Investment and product announcements increase
The Chinese government continues easing back on restrictive rules limiting
product and investment programs. Last year, that permitted automakers to launch
a record number of new products, estimated at roughly 70 passenger cars and
light trucks. The number is expected to grow in 2004, according to various
sources. But while Auto China 2004 brings plenty of product news, the event is
bookmarked by investment announcements adding up into the billions. Ford's $1
billion expansion program was dwarfed by GM's release of a $3 billion plan that
would more than double its Chinese production capacity. Meanwhile, Volkswagen
has issued word of its own $5 billion program - though many observers expect the
German automaker to scale that back. Western and Japanese parts suppliers also
are making news in Beijing. PSA Group detailed plans to set up a large research
center in the southern Chinese boomtown of Shenzhen. And Siemens VDO said it
will double the size of its auto gauge venture with partner Wuhu Co. Ltd.
China's consumers want luxury
Not all that many years ago, conventional wisdom suggested
Chinese consumers would want small, inexpensive, and very basic transportation.
Reality is proving very different, as the high-line segment becomes the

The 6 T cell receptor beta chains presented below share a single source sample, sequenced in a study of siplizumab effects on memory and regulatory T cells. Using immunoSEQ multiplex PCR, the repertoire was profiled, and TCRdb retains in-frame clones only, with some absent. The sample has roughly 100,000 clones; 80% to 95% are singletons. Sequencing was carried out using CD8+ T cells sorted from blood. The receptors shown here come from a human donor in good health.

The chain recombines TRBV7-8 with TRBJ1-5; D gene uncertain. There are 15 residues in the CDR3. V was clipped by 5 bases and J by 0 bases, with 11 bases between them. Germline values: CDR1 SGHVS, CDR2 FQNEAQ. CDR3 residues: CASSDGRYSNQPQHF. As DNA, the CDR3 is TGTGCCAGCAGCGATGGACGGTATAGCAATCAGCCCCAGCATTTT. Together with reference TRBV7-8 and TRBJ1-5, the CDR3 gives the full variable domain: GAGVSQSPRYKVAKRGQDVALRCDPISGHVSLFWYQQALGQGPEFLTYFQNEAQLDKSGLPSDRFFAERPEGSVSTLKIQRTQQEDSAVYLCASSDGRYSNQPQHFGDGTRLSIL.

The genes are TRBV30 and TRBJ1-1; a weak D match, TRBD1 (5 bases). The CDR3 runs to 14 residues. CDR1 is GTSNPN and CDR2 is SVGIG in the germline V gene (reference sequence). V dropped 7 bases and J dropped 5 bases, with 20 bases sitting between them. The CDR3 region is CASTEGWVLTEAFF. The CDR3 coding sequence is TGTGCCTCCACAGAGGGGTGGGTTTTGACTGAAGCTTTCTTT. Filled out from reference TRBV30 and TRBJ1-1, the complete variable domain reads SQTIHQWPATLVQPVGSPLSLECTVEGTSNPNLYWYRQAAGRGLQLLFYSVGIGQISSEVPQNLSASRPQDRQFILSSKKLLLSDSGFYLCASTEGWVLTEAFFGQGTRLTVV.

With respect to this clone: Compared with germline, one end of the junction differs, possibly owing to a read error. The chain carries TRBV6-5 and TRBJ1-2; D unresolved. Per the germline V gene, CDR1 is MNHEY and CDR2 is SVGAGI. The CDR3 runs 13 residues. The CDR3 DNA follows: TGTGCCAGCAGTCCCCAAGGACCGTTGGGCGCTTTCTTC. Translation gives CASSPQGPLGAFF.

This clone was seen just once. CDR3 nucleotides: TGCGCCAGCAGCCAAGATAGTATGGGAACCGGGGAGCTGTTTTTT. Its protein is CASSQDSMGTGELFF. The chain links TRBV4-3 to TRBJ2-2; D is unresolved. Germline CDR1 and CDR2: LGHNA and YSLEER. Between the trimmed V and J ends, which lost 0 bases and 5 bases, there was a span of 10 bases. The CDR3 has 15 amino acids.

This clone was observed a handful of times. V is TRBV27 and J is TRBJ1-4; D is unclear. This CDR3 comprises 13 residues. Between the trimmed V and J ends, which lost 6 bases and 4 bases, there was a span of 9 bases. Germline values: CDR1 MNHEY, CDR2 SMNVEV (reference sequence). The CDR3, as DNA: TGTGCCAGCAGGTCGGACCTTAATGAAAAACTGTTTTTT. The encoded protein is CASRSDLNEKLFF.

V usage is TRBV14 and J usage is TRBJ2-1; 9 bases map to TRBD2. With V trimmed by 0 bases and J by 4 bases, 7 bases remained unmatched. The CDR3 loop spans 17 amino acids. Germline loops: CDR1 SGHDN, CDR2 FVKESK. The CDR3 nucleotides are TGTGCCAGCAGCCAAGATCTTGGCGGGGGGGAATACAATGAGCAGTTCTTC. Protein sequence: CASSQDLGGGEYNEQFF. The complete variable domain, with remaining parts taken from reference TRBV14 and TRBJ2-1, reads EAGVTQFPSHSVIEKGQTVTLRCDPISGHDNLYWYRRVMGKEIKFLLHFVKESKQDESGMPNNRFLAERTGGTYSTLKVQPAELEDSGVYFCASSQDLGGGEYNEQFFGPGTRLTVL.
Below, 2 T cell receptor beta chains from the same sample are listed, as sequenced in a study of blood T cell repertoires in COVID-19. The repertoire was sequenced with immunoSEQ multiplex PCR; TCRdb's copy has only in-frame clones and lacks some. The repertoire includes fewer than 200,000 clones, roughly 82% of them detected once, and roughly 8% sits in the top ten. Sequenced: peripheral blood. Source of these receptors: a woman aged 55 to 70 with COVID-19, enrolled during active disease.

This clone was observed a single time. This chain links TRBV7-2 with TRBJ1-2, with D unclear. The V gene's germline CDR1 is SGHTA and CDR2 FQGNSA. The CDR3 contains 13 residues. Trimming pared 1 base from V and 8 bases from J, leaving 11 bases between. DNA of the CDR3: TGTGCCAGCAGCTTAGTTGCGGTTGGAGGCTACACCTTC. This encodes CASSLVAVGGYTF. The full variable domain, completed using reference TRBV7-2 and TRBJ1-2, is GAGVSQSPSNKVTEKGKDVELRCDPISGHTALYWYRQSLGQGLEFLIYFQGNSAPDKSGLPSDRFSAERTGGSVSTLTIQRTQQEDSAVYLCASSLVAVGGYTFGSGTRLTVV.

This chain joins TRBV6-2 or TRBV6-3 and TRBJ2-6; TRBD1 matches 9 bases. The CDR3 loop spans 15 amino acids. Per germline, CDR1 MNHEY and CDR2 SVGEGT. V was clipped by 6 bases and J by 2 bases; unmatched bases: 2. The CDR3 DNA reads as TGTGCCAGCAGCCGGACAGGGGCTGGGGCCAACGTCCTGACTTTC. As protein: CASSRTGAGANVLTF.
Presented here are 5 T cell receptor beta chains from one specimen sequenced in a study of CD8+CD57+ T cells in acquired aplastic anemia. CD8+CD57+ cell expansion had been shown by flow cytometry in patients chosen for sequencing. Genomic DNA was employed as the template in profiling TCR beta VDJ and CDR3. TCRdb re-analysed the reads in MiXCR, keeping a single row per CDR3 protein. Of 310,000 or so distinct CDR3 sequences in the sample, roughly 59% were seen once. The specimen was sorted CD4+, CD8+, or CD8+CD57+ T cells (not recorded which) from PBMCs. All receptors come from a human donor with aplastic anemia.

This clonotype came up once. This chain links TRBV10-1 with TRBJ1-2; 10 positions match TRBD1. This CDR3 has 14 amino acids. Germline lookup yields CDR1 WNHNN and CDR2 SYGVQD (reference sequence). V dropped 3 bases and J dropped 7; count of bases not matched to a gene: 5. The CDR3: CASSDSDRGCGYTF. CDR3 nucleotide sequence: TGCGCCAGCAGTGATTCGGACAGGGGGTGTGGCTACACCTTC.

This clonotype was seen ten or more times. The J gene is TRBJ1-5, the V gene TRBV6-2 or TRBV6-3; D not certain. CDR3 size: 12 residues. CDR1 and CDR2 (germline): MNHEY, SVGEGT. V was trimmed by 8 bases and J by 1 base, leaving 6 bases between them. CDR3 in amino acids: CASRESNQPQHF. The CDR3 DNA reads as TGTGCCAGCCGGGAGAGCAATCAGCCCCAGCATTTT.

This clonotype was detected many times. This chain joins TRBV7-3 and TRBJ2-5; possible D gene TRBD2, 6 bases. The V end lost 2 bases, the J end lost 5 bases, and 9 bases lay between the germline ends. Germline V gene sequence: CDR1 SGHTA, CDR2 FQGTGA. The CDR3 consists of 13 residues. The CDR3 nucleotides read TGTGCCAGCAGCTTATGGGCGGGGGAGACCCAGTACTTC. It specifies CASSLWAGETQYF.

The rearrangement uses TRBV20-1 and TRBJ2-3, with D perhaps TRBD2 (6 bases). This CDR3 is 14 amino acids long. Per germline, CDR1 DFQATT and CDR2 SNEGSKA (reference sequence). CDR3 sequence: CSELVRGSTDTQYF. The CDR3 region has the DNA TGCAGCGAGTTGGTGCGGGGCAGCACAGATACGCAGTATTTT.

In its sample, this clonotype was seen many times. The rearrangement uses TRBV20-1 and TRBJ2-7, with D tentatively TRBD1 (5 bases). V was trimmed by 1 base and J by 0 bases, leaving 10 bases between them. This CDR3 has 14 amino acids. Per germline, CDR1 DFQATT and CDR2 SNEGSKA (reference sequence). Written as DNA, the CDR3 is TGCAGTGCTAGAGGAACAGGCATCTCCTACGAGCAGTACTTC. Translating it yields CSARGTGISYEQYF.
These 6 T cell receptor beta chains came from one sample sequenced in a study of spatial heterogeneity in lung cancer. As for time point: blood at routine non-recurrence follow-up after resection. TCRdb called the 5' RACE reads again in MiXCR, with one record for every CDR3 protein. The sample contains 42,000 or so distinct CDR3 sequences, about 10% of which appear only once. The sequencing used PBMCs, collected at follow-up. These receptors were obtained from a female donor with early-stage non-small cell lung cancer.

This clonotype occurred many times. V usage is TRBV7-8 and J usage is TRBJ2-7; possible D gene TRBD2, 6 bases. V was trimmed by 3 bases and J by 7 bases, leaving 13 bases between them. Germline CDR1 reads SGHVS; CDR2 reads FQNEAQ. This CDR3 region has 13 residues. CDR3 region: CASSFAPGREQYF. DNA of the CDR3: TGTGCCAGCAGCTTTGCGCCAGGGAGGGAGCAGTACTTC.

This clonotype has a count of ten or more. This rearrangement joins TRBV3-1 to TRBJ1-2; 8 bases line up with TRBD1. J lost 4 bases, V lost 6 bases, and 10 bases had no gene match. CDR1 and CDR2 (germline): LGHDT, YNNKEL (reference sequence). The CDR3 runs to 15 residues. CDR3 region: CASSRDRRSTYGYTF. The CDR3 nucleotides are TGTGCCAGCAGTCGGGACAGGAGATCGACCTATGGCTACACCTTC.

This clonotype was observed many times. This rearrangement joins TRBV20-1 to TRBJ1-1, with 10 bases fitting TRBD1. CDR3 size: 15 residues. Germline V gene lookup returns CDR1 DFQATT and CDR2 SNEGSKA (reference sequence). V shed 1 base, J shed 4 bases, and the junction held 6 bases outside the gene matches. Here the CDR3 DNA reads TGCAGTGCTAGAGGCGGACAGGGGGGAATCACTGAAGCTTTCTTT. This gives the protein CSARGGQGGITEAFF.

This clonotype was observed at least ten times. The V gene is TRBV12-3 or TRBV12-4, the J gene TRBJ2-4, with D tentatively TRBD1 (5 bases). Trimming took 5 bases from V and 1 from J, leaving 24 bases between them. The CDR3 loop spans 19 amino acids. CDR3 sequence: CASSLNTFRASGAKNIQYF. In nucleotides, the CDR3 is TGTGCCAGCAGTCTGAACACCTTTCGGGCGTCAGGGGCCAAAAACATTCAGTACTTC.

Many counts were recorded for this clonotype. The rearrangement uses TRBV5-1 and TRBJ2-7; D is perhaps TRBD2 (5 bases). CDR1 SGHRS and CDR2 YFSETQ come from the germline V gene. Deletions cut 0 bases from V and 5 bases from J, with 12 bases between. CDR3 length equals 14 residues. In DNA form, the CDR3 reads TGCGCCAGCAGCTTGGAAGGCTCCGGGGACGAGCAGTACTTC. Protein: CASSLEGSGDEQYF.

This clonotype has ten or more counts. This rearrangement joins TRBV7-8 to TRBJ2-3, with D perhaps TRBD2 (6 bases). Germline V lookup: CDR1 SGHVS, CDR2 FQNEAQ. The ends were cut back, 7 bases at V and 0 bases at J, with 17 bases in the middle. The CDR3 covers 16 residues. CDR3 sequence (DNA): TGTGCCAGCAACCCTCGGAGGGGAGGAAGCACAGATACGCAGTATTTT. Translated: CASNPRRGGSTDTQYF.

fastest-growing piece of the booming Chinese market. While luxury cars account
for only about two to three percent of current sales - estimated to reach
120,000 top-end vehicles in 2004 - automakers are betting the share will surge
with the arrival of more top-end product. On Tuesday, Lexus announced it will
open fourteen Chinese car dealerships in China by mid-2005. Ford is set to start
selling Astons and Jaguars, and Nissan is looking to develop demand for
Infiniti. Even Ferrari is set to begin selling products in China this year.
Cadillac took reporters out to visit the Great Wall on Tuesday, where it
provided a driving opportunity. CTS and SRX models will begin rolling into
showrooms by late in the year, with the XLR to follow in 2005. Initially, they
will be imported, but production of Chinese-made versions of the CTS and SRX
will debut shortly afterwards. "By 2010, China could represent 15 percent to 20
percent of our total volume," Caddy General Manager Mark LaNeve noted. BMW has
just begun producing a version of its 5-Series in Shenyang, meanwhile, and
Mercedes-Benz is preparing Chinese-made versions of its C- and E-Class models.